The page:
Ramanathan (Ctr. Atmos. Sci., Scripps Inst. Oceanog., La Jolla CA 92093), A.M.
Evaluates the model of Arrhenius in view of a century of further research on
the Earth's radiation budget and supporting fields such as quantum mechanics.
Arrhenius' model was remarkably successful and remains an excellent reference
work for learning the approach of using direct observations for modeling.
Discusses two constructs of the model that were not recognized by earlier
studies, and reviews results of studies from the 1950s and 1960s.
"Early Development in the Study of Greenhouse Warming: The Emergence
of Climate Models," S. Manabe (GFDL, POB 308, Princeton NJ 08542), 47-51.
This account of climate model development by one of the world's foremost
modelers emphasizes work from the 1960s to the present.
"Assessing the Treatment of Radiation in Climate Models," A.
Slingo (Hadley Ctr., Meteor. Off., London Rd., Bracknell, Berkshire RG12 2SY,
Discusses how radiation modeling schemes can now be compared with
observations, and some of the issues those comparisons have raised. Highlights
work at the European Centre for Medium-Range Weather Forecasting and results of
the Hadley Centre Climate Model.
"A Numerical Simulation of Anthropogenic Climate Change," L.
Bengtsson (Max Planck Inst. Meteor., Bundestr. 55, D-20146 Hamburg, Ger.),
Presents results of a specific transient climate change experiment at high
spatial resolution, carried out at the Max Planck Institute for Meteorology,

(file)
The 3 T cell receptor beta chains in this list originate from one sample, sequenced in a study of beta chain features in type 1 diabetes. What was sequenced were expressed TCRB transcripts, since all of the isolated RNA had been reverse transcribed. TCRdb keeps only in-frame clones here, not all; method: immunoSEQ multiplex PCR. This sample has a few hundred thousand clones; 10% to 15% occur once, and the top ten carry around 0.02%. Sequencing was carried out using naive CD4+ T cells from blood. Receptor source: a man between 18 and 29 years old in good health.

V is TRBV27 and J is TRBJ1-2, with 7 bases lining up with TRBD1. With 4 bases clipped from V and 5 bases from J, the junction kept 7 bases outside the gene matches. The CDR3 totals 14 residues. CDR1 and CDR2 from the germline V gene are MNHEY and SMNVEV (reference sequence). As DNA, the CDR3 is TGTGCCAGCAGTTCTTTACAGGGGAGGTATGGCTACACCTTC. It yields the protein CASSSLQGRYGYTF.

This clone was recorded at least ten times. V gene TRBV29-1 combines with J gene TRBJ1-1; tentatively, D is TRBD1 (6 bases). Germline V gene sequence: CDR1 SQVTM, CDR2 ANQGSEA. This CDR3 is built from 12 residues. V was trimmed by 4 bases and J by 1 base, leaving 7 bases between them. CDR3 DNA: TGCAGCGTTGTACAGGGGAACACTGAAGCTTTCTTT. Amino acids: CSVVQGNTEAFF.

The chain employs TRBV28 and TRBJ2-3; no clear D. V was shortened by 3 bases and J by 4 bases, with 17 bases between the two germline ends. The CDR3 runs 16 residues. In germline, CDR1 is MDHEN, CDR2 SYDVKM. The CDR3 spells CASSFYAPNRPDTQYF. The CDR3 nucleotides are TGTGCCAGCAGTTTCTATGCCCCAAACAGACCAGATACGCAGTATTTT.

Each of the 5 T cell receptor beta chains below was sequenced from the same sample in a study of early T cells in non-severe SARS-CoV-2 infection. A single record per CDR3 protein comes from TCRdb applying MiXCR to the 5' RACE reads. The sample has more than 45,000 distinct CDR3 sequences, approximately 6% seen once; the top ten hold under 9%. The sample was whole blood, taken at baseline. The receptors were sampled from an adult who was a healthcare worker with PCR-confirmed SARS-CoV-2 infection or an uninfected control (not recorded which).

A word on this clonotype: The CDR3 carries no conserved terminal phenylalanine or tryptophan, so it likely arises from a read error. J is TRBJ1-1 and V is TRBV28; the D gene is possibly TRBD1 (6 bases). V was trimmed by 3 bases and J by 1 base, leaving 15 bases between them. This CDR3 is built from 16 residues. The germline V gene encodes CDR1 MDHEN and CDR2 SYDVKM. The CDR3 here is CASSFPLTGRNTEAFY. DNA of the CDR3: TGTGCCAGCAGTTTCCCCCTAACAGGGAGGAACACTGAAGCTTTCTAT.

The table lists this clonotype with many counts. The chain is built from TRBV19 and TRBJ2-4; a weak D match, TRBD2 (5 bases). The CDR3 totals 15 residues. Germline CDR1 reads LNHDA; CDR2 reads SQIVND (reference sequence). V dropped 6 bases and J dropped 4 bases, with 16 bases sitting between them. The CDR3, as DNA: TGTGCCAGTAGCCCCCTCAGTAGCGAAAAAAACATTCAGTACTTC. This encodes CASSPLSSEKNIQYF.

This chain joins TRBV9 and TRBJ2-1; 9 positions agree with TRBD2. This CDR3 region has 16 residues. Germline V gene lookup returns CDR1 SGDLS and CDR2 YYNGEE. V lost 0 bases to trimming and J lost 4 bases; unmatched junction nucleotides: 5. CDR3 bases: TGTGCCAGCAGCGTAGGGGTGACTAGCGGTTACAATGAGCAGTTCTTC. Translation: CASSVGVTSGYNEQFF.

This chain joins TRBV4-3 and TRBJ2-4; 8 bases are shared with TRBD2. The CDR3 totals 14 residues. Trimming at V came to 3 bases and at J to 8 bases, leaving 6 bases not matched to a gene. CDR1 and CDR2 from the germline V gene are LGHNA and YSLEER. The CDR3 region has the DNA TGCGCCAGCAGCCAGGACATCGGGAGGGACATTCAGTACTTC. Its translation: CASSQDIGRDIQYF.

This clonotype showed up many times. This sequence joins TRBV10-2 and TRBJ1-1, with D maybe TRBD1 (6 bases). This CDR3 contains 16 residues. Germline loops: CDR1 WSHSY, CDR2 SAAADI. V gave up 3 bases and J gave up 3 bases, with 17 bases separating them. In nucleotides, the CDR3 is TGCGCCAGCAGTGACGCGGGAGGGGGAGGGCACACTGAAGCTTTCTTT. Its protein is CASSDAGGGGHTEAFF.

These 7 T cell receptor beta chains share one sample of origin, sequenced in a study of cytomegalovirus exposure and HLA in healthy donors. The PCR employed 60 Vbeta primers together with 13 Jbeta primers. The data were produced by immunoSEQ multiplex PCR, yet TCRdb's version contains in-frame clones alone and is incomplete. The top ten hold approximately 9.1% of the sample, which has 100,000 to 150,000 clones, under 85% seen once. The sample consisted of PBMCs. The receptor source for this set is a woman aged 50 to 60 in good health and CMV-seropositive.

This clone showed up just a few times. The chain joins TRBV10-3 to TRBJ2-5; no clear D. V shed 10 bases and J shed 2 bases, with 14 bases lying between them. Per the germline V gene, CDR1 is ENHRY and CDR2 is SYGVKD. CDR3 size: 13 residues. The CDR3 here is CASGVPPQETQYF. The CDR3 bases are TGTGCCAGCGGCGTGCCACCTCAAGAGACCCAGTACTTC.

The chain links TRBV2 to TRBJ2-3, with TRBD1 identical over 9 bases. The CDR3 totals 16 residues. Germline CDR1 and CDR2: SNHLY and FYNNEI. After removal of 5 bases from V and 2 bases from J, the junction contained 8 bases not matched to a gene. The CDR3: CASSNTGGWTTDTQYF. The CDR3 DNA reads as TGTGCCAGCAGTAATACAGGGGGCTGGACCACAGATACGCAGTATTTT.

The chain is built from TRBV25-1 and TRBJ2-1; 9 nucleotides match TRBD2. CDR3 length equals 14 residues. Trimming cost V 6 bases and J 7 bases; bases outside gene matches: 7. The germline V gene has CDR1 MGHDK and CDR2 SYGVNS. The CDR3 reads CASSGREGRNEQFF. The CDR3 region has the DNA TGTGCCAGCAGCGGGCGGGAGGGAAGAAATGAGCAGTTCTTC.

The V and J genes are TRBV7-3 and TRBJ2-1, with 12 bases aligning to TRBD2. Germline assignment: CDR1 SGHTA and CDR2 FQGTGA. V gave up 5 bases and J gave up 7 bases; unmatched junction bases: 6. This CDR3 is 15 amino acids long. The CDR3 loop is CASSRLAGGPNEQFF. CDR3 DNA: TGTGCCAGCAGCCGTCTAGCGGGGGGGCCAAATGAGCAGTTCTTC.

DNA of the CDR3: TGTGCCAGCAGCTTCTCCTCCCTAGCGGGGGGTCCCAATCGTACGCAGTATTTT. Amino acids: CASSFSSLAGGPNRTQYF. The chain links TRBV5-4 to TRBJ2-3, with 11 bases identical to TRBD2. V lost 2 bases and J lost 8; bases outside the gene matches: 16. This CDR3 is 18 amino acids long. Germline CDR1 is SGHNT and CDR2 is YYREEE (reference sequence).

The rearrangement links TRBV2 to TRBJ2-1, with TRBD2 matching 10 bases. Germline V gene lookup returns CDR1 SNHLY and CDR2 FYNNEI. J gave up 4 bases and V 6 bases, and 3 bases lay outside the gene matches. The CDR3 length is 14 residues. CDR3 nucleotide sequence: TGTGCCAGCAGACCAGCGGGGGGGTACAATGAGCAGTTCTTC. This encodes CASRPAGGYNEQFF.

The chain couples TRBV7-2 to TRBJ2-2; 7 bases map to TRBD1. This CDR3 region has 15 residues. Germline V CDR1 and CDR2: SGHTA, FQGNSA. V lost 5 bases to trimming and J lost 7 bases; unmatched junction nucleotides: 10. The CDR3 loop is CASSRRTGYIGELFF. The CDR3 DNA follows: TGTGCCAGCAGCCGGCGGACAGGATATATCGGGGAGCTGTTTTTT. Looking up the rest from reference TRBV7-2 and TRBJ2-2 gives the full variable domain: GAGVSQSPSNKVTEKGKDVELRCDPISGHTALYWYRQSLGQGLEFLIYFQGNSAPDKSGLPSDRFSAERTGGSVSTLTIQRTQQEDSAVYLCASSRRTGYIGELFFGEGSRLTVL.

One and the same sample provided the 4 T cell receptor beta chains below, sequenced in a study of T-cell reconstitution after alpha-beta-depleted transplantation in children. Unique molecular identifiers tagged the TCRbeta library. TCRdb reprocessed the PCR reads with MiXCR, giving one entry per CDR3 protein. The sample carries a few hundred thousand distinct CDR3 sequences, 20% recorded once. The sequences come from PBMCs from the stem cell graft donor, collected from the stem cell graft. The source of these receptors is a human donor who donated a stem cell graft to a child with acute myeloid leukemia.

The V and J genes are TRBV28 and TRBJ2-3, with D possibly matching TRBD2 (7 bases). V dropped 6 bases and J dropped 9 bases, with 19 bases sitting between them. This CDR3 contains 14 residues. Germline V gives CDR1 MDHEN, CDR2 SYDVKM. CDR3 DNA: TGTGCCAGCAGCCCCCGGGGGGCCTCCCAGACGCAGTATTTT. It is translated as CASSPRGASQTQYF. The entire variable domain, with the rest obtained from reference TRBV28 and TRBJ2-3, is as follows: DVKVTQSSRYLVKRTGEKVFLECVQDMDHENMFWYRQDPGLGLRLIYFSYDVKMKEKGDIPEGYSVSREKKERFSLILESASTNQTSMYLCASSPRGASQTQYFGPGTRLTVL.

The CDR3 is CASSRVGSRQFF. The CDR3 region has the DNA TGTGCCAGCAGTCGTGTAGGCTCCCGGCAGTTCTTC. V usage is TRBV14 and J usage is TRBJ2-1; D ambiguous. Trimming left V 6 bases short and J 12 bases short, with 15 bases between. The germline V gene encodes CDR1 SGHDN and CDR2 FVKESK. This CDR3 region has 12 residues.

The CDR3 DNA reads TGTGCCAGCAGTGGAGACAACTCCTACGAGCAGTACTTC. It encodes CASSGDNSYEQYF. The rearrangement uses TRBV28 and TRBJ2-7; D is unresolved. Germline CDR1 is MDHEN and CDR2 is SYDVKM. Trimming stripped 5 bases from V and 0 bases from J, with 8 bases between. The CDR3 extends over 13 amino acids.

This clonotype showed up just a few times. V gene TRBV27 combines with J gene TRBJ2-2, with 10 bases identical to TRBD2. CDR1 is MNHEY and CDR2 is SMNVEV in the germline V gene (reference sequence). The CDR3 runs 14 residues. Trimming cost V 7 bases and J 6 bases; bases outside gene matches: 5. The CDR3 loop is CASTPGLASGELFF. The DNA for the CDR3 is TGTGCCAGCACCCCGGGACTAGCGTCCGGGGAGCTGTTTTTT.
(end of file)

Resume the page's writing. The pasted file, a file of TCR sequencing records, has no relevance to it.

Hamburg, and discusses how it evolved from the pioneering study by Arrhenius.
"Climate Research: The Case for the Social Sciences," H. von
Storch (Inst. Hydrophys., GKSS Res Ctr., Geesthacht, Ger.), N. Stehr, 66-71.
The history of climate impacts research has been dominated by the doctrine
of "climate determinism," which holds that a region's climate
influences human social conduct, attitudes and abilities. A more realistic form
of impact research is needed as a basis for policy concerning anthropogenic
climate change. Rejects the view that the problem should be handled with an "optimal
control" approach that merely balances abatement costs against damage
costs. Instead, impact research must recognize the interactions between society
and climate by drawing extensively on social science expertise. Social
scientists could help understand the process by which society constructs
climate-related knowledge and beliefs, the dynamics of social preferences, and
even the role of natural scientists (who are influenced by various subjective
and social mechanisms).
"From Arrhenius to Megascience: Interplay Between Science and Public
Decisionmaking," A. Elzinga (Dept. Theory of Sci. & Res., Univ. Göteborg,
S-412 98 Göteborg, Swed.), 72-80.
The majority of the paper focuses on Swedish scientist Svante Arrhenius and
the major themes in his ideal of science: what constitutes a good scientific
explanation; how science ideally develops; and the relationship between research
and decision-making in society. These views of 100 years ago are then used as
background to examine the complex intertwining of research and politics that
developed after World War I. Discusses how policy determination of scientific
agendas introduces an organized social dimension, in which the drive for
consensus may contradict the ideal of a "Darwinian struggle of hypotheses"
advocated by Arrhenius. Offers a model of mutually-reinforcing credibility
cycles, linking science and politics, for understanding the social dynamics of
scientific climate change research.